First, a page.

These are images which require rights to be purchased for their usage. These fees are based on number of uses, the area where the image will be used, the length of time it will be used for and a few other variables, including fees paid to models who may appear in the image. Therefore, I wouldn’t recommend using this type of image for your cover, as it’s quite difficult to predict how many copies you will sell or where, and to purchase a blanket usage license would be quite costly!
These are images for which you pay a single fee, then you’re free to use them as often as you like, wherever you like. Therefore, they are quite useful for cover designs. However, you don’t own the exclusive rights to the image, so it can be used by someone else at any time.
There are lots of sites offering free stock images, some of which are excellent. However, some downsides can include the images not being of the best quality, or that you have to enrol and pay a subscription fee to access the images without watermarks. Also, I have seen free sites with the disclaimer that images are not to be used for commercial purposes, which then discounts them being used on the cover of your book. I recommend to always check the fine print before using any of these images.
You could also try taking your own photographs. I’ve shot some really nice images with my IPhone and it’s fun to play around with them and see what can be created. Apps such as Prisma let you try different effects, and even Microsoft Word has a number of tools to add filters, change colours, adjust exposure, or crop the image into something much smaller.
When it came to designing the covers for my Ambeth books, I wanted them to have a vintage feel, like the embossed leather books you find in antique shops. I also wanted an element that could be used across all the books, tying them together as a set. I worked with Rich Jones at Turning Rebellion (who also happens to be my brother) – the sword and cup images are my own illustrations, then my clever (brother) designer came up with the band element and the wonderful shaded backgrounds. Suffice it to say I’m very pleased with the end result.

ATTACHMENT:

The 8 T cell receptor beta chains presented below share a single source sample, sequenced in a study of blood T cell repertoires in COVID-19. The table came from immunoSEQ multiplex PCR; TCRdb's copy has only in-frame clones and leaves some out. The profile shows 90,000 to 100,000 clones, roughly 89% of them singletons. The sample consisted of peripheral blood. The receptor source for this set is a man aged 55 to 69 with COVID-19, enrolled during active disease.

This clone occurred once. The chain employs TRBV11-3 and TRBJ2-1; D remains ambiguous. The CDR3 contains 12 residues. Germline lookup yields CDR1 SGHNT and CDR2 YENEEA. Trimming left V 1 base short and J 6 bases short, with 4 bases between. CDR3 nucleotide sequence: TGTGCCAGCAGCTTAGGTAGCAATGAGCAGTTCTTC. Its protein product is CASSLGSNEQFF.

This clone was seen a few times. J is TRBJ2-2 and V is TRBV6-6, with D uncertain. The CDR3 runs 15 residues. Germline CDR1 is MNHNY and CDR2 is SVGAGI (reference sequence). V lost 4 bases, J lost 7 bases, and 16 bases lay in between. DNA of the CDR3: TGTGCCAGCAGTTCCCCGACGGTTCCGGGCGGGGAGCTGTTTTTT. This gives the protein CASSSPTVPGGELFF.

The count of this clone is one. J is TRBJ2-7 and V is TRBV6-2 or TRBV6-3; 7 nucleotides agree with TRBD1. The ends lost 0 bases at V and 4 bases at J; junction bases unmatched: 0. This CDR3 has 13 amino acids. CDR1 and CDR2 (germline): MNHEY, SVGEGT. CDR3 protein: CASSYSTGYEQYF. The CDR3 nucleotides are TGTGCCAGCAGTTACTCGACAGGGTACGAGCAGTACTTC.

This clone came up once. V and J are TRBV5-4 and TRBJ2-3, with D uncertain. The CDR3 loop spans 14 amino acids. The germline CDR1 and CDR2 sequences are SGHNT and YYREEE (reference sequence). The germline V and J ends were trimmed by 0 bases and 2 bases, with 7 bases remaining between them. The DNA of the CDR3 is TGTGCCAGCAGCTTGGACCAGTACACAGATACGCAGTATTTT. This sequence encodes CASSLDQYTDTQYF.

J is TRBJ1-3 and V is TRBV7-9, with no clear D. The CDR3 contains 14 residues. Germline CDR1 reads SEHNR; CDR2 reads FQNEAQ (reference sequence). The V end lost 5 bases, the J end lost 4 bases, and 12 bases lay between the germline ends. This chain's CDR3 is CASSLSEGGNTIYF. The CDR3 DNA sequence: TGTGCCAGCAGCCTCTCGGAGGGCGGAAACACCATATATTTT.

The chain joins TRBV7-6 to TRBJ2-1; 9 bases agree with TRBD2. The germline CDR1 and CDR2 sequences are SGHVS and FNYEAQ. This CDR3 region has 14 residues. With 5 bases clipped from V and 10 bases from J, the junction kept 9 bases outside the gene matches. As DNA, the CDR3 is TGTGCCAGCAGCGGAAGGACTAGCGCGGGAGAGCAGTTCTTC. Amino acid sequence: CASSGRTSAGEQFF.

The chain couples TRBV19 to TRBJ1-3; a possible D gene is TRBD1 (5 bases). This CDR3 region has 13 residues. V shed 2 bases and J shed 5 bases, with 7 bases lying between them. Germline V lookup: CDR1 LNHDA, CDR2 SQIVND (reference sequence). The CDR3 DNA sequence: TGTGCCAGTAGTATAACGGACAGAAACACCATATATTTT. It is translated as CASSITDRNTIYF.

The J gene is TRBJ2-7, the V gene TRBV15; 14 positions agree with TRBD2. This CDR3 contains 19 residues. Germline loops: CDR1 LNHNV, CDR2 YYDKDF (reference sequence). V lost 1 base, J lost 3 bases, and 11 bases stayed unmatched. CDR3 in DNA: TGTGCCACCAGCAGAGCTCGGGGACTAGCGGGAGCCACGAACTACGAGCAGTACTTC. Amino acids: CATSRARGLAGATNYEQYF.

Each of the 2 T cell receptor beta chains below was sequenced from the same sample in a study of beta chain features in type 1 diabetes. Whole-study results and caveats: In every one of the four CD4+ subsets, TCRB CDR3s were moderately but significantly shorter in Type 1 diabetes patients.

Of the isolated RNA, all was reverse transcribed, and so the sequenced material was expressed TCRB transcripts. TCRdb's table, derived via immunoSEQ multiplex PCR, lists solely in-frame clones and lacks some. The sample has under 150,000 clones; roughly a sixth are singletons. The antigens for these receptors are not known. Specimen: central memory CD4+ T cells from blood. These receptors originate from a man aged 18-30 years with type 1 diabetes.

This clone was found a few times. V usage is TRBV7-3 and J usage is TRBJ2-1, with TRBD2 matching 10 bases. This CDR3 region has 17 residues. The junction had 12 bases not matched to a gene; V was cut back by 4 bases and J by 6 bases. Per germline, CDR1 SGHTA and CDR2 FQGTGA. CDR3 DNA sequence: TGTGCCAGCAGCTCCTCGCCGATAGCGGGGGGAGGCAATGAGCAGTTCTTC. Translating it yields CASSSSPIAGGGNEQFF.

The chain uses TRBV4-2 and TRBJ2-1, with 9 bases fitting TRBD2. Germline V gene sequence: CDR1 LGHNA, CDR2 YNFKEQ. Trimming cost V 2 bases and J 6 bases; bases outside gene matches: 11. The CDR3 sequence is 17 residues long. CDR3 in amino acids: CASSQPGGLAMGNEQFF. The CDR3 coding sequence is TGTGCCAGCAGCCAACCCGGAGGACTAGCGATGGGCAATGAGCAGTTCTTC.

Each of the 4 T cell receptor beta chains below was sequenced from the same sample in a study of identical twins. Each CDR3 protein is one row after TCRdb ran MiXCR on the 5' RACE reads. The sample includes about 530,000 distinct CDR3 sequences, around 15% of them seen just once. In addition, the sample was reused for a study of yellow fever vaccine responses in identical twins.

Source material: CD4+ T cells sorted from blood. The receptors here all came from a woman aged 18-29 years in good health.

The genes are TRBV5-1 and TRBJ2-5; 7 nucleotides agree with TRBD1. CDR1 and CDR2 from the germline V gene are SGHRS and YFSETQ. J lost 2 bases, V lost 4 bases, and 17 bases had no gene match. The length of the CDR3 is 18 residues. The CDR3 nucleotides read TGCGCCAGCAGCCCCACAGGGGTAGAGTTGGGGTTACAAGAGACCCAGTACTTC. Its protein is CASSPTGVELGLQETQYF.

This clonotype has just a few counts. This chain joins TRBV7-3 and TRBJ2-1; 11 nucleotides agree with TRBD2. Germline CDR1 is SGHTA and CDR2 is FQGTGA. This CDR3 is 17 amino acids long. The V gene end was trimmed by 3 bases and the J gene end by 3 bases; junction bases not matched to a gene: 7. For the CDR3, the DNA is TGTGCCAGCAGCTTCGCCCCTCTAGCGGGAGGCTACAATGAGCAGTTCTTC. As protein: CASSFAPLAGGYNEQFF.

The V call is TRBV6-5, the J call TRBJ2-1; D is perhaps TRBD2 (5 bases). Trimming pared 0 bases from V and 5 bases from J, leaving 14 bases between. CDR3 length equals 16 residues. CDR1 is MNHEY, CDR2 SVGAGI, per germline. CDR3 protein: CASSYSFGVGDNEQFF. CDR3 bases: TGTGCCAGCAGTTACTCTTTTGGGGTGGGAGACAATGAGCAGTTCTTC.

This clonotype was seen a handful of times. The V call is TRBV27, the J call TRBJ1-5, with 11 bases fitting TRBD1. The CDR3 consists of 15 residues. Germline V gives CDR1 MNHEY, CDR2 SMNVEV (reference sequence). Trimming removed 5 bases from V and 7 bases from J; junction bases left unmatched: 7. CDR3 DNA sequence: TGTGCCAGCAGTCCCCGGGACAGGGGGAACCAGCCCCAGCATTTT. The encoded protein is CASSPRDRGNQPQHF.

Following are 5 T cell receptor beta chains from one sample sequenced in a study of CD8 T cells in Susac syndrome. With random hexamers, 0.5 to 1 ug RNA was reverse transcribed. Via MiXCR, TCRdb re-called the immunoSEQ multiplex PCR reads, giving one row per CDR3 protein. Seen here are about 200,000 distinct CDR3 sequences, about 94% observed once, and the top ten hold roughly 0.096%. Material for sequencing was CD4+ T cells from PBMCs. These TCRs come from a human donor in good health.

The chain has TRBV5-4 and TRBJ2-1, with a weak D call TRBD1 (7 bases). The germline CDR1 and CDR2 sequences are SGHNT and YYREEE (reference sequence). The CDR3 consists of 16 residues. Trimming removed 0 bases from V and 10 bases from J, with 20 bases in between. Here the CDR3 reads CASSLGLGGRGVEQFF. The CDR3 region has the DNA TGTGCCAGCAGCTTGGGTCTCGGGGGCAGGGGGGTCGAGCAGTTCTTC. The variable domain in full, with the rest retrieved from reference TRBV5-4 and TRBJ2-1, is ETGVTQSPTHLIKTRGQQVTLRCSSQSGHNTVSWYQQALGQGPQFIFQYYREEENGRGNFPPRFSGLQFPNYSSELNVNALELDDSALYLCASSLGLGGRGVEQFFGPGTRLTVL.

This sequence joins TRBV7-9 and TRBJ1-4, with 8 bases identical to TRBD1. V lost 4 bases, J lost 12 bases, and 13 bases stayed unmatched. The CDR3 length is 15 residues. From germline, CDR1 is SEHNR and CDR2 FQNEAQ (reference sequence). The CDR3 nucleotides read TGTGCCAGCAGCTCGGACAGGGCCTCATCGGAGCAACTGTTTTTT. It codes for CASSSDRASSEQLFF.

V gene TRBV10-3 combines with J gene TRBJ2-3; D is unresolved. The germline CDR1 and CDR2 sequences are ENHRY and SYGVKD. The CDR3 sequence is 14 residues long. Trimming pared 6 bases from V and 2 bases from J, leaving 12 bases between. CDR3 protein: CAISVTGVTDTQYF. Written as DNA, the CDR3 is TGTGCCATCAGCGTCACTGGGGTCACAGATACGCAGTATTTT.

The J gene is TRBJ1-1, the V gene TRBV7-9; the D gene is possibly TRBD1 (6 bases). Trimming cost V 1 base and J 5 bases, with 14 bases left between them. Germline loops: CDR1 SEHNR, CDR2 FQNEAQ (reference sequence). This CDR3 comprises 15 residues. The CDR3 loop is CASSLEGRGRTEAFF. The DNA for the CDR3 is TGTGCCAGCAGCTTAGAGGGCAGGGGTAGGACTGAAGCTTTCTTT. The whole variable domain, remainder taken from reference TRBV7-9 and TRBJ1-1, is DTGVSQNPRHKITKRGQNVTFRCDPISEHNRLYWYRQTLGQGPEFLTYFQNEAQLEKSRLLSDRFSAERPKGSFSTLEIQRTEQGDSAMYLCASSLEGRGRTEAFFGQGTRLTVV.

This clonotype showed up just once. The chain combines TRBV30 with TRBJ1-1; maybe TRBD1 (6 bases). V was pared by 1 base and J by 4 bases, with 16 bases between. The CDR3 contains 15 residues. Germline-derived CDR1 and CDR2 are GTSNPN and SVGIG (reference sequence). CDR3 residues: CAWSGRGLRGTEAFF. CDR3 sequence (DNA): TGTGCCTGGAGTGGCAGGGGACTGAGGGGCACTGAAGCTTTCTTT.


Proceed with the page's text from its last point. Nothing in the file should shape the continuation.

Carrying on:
Of course cover designs are as subjective as stories themselves – some people will love what you’ve done, while others won’t like it at all. But if you present the most professional, well-designed cover you can, I think that’s half the battle.
Oak and Mist, No Quarter and Hills And Valleys are all available on Amazon.
Helen Jones was born in the UK, then lived in Canada and Australia before returning to England several years ago. The thought of finding magic in ordinary places is one that inspires her; when she was a child she did find a strange valley and hear a scream – the incident stayed with her and was the starting point of the Ambeth Chronicles. She has worked as a freelance writer for the past ten years, runs her own blog at http://www.journeytoambeth.com and has contributed guest posts to others, including the Bloomsbury Writers & Artists site. When she’s not writing, she likes to walk, paint and study karate. She’s now working on several other novels unrelated to Ambeth, enjoying the chance to explore other fantasy worlds.